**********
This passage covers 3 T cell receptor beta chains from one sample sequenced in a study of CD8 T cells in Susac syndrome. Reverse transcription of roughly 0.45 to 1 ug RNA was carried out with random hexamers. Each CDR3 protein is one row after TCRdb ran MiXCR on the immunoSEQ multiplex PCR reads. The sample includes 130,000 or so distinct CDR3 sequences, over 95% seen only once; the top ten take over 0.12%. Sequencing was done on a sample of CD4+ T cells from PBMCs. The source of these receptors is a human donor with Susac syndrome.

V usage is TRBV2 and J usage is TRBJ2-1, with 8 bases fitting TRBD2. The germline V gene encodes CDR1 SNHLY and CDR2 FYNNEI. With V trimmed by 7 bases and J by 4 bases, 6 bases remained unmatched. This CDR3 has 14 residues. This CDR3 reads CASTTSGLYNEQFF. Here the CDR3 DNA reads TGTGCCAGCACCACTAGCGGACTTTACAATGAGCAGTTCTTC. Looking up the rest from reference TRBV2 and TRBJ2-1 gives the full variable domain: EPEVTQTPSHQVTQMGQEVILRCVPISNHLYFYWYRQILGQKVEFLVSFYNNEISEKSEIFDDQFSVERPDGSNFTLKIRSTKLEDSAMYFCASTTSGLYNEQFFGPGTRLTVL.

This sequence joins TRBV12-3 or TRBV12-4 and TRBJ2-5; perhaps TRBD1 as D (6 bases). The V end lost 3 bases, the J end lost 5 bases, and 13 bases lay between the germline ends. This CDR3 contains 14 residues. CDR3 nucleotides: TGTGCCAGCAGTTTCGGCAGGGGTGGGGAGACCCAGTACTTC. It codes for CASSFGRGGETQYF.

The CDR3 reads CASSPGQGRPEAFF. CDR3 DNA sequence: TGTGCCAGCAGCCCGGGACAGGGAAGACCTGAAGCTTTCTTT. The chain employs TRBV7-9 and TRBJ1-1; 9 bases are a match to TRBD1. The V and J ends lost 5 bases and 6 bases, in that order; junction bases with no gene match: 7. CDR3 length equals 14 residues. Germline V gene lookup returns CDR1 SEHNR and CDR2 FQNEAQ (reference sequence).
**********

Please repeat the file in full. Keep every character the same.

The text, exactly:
This passage covers 3 T cell receptor beta chains from one sample sequenced in a study of CD8 T cells in Susac syndrome. Reverse transcription of roughly 0.45 to 1 ug RNA was carried out with random hexamers. Each CDR3 protein is one row after TCRdb ran MiXCR on the immunoSEQ multiplex PCR reads. The sample includes 130,000 or so distinct CDR3 sequences, over 95% seen only once; the top ten take over 0.12%. Sequencing was done on a sample of CD4+ T cells from PBMCs. The source of these receptors is a human donor with Susac syndrome.

V usage is TRBV2 and J usage is TRBJ2-1, with 8 bases fitting TRBD2. The germline V gene encodes CDR1 SNHLY and CDR2 FYNNEI. With V trimmed by 7 bases and J by 4 bases, 6 bases remained unmatched. This CDR3 has 14 residues. This CDR3 reads CASTTSGLYNEQFF. Here the CDR3 DNA reads TGTGCCAGCACCACTAGCGGACTTTACAATGAGCAGTTCTTC. Looking up the rest from reference TRBV2 and TRBJ2-1 gives the full variable domain: EPEVTQTPSHQVTQMGQEVILRCVPISNHLYFYWYRQILGQKVEFLVSFYNNEISEKSEIFDDQFSVERPDGSNFTLKIRSTKLEDSAMYFCASTTSGLYNEQFFGPGTRLTVL.

This sequence joins TRBV12-3 or TRBV12-4 and TRBJ2-5; perhaps TRBD1 as D (6 bases). The V end lost 3 bases, the J end lost 5 bases, and 13 bases lay between the germline ends. This CDR3 contains 14 residues. CDR3 nucleotides: TGTGCCAGCAGTTTCGGCAGGGGTGGGGAGACCCAGTACTTC. It codes for CASSFGRGGETQYF.

The CDR3 reads CASSPGQGRPEAFF. CDR3 DNA sequence: TGTGCCAGCAGCCCGGGACAGGGAAGACCTGAAGCTTTCTTT. The chain employs TRBV7-9 and TRBJ1-1; 9 bases are a match to TRBD1. The V and J ends lost 5 bases and 6 bases, in that order; junction bases with no gene match: 7. CDR3 length equals 14 residues. Germline V gene lookup returns CDR1 SEHNR and CDR2 FQNEAQ (reference sequence).